Synopses & Reviews
Alack, alack, what blood is this which stains
The stony entrance of this sepulchre?
It has taken me a while to figure out where to start. You could argue that my story began more than six hundred years ago, with a highway robbery in medieval Tuscany. Or, more recently, with a dance and a kiss at Castello Salimbeni, when my parents met for the first time. But I would never have come to know any of this without the event that changed my life overnight and forced me to travel to Italy in search of the past. That event was the death of my great-aunt Rose.
It took Umberto three days to find me and tell me the sad news. Considering my virtuosity in the art of disappearing, I am amazed he succeeded at all. But then, Umberto always had an uncanny ability to read my mind and predict my movements, and besides, there were only so many Shakespeare summer camps in Virginia.
How long he stood there, watching the theater performance from the back of the room, I do not know. I was backstage as always, too absorbed in the kids, their lines and props to notice anything else around me until the curtain fell. After the dress rehearsal that afternoon, someone had misplaced the vial of poison, and for lack of better, Romeo would have to commit suicide by eating Tic Tacs.
“But they give me heartburn ” the boy had complained, with all the accusatory anxiety of a fourteen-year-old.
“Excellent ” I had said, resisting a motherly urge to adjust the velvet hat on his head. “That’ll help you stay in character.”
Only when the lights came on afterwards, and the kids dragged me onstage to bombard me with gratitude, did I notice the familiar figure looming near the exit, contemplating me through the applause. Stern and statuesque in his dark suit and tie, Umberto stood out like a lone reed of civilization in a primordial swamp. He always had. For as long as I could remember, he had never worn a single piece of clothing that could be considered casual. Khaki shorts and golf shirts, to Umberto, were the garments of men who have no virtues left, not even shame.
Later, when the onslaught of grateful parents subsided and I could finally walk off the stage, I was stopped briefly by the program director, who took me by the shoulders and shook me heartily—he knew me too well to attempt a hug. “Good job with the youngsters, Julie ” he gushed. “I can count on you again next summer, can’t I?”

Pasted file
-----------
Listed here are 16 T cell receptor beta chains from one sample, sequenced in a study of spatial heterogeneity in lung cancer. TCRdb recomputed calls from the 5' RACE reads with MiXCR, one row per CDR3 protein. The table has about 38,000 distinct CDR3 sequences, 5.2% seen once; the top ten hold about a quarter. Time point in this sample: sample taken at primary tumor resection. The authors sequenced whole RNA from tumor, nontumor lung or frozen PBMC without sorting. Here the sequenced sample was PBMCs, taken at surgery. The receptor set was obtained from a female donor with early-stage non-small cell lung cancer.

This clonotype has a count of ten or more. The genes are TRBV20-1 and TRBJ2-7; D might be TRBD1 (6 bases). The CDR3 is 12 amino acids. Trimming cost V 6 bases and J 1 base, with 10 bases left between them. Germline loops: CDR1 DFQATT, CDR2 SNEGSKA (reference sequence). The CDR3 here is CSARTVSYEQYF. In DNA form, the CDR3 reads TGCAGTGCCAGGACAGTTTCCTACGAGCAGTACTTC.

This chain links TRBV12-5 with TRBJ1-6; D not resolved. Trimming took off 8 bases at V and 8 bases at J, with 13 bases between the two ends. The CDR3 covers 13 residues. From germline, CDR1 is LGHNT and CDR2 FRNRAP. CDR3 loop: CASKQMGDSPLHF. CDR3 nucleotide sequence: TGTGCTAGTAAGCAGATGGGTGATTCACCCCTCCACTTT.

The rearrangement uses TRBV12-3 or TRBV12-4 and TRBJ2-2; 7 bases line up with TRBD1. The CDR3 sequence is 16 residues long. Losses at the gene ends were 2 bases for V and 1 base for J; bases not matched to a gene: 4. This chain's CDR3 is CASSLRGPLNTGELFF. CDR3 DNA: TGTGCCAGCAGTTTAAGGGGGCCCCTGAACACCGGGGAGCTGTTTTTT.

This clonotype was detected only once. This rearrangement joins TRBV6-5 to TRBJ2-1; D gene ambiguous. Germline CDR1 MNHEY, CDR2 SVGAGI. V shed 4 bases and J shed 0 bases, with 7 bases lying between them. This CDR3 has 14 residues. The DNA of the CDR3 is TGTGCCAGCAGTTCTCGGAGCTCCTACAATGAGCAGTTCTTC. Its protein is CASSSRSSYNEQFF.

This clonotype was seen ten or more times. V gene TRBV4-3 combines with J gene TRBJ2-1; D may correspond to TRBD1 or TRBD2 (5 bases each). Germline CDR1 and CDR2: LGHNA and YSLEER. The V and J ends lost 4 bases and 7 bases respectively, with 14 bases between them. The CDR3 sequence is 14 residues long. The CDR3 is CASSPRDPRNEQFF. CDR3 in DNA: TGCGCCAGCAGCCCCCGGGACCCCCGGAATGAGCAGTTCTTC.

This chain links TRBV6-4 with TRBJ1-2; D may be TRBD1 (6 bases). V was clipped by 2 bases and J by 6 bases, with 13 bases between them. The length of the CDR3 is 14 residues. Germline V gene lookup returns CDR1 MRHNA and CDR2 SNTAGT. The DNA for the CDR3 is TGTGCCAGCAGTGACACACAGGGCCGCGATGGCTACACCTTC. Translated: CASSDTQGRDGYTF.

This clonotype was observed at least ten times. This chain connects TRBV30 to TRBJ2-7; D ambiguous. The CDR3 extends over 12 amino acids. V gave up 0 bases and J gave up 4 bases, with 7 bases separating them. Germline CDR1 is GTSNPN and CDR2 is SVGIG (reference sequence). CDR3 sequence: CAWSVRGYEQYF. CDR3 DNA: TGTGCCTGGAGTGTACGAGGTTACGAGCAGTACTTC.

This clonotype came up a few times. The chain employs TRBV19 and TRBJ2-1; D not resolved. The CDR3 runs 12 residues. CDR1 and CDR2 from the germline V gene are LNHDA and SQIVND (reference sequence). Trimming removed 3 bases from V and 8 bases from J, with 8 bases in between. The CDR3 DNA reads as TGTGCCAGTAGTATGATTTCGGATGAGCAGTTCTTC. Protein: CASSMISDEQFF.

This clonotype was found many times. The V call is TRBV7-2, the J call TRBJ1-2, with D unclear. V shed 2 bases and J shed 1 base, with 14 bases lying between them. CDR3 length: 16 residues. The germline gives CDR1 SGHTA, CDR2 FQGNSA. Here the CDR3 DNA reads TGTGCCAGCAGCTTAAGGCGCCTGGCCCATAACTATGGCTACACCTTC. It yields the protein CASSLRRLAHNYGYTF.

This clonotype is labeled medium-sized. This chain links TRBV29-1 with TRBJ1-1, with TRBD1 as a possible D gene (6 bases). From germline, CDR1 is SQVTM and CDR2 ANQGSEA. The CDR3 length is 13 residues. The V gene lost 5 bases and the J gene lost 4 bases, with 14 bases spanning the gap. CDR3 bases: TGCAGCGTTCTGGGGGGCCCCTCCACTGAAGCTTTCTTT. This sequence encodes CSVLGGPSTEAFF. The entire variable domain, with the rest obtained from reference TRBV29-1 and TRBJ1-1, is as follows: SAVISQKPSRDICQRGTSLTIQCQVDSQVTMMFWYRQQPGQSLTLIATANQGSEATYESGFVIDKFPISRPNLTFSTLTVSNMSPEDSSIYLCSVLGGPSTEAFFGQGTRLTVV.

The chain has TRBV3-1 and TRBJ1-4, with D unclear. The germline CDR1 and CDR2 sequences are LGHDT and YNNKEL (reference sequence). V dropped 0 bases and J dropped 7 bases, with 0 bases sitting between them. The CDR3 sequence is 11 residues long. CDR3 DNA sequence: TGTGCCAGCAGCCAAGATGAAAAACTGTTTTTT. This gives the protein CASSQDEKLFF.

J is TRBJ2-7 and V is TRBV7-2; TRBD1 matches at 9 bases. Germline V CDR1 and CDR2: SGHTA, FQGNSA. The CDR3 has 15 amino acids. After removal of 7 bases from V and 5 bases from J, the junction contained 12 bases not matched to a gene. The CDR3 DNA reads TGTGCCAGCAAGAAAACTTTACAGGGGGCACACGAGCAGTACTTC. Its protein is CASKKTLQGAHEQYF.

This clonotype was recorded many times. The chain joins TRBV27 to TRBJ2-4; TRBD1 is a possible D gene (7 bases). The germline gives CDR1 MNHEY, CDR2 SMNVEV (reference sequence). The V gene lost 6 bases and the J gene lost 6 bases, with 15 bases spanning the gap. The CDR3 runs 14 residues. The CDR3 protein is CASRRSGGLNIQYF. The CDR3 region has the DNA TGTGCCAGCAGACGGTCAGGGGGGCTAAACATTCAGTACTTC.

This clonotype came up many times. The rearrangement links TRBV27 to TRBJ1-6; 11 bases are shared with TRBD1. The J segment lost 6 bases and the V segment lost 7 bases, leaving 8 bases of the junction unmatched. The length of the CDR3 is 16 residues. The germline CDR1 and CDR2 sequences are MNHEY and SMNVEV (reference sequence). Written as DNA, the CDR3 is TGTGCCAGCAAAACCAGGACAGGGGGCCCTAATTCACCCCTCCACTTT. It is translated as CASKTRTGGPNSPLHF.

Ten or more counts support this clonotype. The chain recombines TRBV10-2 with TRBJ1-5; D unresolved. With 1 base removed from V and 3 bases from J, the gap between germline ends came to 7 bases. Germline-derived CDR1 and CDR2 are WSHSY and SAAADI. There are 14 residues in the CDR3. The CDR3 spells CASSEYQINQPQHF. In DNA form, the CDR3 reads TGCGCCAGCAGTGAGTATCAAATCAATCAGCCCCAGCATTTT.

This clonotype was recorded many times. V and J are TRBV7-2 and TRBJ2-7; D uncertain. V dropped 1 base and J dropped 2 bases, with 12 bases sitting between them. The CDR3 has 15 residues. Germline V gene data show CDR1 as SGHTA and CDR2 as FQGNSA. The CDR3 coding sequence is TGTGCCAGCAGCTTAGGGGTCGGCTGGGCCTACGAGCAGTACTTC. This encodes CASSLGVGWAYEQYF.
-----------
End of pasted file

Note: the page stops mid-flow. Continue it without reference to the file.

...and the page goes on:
“Absolutely,” I lied, walking on. “I’ll be around.”
Approaching Umberto at last, I looked in vain for that little happiness at the corner of his eyes that was usually there when he saw me again after some time away. But there was no smile, not even a trace, and I now understood why he had come. Stepping silently into his embrace, I wished I had the power to flip reality upside down like an hourglass, and that life was not a finite affair, but rather a perpetually recurring passage through a little hole in time.
“Don’t cry, principessa,” he said into my hair, “she wouldn’t have liked it. We can’t all live forever. She was eighty-two.”
“I know. But—” I stood back and wiped my eyes. “Was Janice there?”
Umberto’s eyes narrowed as they always did when my twin sister was mentioned. &
"Fortier bobs and weaves between Shakespearean tragedy and popular romance for a high-flying debut in which American Julie Jacobs travels to Siena in search of her Italian heritage — and possibly an inheritance — only to discover she is descended from 14th-century Giulietta Tomei, whose love for Romeo defied their feuding families and inspired Shakespeare's Romeo and Juliet. Julie's hunt leads her to the families' descendants, still living in Siena, still feuding, and still struggling under the curse of the friar who wished a plague on both their houses. Julie's unraveling of the past is assisted by a Felliniesque contessa and the contessa's handsome nephew, and complicated by mobsters, police, and a mysterious motorcyclist. To understand what happened centuries ago, in the previous generation, and all around her, Julie relies on relics: a painting, a journal, a dagger, a ring. Readers enjoy the additional benefit of antique texts alternating with contemporary narratives, written in the language of modern romance and enlivened by brisk storytelling. Fortier navigates around false clues and twists, resulting in a dense, heavily plotted love story that reads like a Da Vinci Code for the smart modern woman. (Aug.)" Publishers Weekly (Starred Review) (Copyright PWyxz LLC)